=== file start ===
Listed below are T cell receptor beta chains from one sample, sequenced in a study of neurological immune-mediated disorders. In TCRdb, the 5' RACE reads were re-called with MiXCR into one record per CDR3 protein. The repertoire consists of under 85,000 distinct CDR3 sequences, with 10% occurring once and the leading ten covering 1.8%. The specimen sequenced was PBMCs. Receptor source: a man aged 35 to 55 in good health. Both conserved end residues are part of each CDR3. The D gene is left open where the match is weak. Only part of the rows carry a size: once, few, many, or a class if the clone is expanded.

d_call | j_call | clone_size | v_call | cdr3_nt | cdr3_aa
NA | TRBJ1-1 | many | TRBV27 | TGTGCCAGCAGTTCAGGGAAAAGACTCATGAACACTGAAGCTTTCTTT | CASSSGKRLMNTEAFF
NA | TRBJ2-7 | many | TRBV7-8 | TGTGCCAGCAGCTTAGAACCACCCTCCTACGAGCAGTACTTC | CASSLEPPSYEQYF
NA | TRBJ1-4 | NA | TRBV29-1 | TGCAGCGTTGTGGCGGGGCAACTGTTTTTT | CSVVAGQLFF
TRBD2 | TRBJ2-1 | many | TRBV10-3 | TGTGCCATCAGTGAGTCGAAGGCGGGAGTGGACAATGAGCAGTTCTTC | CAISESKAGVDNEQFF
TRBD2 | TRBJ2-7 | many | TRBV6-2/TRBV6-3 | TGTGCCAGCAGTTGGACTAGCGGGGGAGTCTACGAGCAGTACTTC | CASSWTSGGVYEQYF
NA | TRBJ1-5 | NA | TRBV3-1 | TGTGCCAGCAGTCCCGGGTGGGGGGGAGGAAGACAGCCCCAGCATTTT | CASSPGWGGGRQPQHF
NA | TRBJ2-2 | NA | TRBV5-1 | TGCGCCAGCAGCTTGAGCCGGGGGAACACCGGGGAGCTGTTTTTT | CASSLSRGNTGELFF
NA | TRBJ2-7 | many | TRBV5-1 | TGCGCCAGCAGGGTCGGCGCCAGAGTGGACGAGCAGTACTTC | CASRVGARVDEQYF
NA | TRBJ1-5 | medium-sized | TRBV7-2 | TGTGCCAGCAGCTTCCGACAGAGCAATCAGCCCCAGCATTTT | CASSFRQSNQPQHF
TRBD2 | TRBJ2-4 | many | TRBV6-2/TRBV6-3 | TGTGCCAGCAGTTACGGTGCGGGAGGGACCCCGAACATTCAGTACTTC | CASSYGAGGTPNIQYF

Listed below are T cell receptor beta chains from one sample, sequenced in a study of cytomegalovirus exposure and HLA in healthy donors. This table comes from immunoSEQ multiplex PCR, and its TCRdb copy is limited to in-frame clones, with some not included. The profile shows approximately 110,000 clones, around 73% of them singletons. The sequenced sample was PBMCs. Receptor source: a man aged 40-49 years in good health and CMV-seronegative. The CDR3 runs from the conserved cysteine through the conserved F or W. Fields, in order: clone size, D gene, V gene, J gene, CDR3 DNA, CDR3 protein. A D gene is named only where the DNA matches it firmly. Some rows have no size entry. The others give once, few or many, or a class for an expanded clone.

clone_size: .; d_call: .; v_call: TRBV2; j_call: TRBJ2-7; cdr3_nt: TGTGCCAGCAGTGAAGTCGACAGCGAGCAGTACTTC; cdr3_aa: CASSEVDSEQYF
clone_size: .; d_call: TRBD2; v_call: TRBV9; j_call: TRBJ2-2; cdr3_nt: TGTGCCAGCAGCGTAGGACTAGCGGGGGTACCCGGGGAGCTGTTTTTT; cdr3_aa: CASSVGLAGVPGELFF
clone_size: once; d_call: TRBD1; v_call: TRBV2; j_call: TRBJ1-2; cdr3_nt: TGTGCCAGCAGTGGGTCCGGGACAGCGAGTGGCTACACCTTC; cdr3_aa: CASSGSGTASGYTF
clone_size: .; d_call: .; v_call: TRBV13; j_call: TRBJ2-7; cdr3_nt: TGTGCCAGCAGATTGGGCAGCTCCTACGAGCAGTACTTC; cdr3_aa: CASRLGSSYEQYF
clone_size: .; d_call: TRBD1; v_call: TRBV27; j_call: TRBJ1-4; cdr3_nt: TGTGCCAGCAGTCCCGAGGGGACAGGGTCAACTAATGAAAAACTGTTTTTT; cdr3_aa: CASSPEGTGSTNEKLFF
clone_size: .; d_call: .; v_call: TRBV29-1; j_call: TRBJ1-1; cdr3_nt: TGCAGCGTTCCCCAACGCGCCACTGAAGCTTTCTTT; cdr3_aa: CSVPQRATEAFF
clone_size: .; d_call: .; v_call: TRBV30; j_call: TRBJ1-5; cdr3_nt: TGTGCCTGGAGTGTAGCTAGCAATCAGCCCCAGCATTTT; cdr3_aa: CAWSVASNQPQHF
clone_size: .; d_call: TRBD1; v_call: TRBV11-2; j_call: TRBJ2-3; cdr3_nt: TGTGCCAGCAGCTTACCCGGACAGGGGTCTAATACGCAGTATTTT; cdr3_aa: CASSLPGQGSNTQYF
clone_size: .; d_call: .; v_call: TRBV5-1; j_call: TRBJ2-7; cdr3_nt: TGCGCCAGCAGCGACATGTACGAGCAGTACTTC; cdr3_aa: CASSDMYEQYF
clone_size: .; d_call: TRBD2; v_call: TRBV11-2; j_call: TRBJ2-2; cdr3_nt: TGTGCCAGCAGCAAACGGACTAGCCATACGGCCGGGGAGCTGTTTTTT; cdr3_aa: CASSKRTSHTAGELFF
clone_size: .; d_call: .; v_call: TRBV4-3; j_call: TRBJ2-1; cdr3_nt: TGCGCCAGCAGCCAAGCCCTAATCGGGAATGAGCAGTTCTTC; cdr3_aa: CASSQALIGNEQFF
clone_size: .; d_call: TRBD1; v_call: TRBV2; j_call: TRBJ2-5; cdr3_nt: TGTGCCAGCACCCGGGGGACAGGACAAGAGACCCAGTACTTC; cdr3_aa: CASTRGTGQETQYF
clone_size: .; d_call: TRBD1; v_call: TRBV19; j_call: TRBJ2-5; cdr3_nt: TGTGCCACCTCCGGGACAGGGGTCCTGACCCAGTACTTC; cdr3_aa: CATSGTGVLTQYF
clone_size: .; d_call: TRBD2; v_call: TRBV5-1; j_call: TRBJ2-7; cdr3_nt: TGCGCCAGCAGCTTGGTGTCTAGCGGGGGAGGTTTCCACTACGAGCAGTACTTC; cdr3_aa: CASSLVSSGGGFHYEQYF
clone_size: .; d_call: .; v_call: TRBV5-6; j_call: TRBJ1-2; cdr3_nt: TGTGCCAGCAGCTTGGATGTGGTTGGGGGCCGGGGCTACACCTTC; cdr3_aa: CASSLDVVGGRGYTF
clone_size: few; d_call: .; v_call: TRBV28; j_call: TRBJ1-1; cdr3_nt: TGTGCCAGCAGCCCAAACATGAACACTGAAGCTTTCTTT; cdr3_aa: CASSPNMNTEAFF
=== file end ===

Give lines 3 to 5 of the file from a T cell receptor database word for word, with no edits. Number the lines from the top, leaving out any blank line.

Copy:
NA | TRBJ1-1 | many | TRBV27 | TGTGCCAGCAGTTCAGGGAAAAGACTCATGAACACTGAAGCTTTCTTT | CASSSGKRLMNTEAFF
NA | TRBJ2-7 | many | TRBV7-8 | TGTGCCAGCAGCTTAGAACCACCCTCCTACGAGCAGTACTTC | CASSLEPPSYEQYF
NA | TRBJ1-4 | NA | TRBV29-1 | TGCAGCGTTGTGGCGGGGCAACTGTTTTTT | CSVVAGQLFF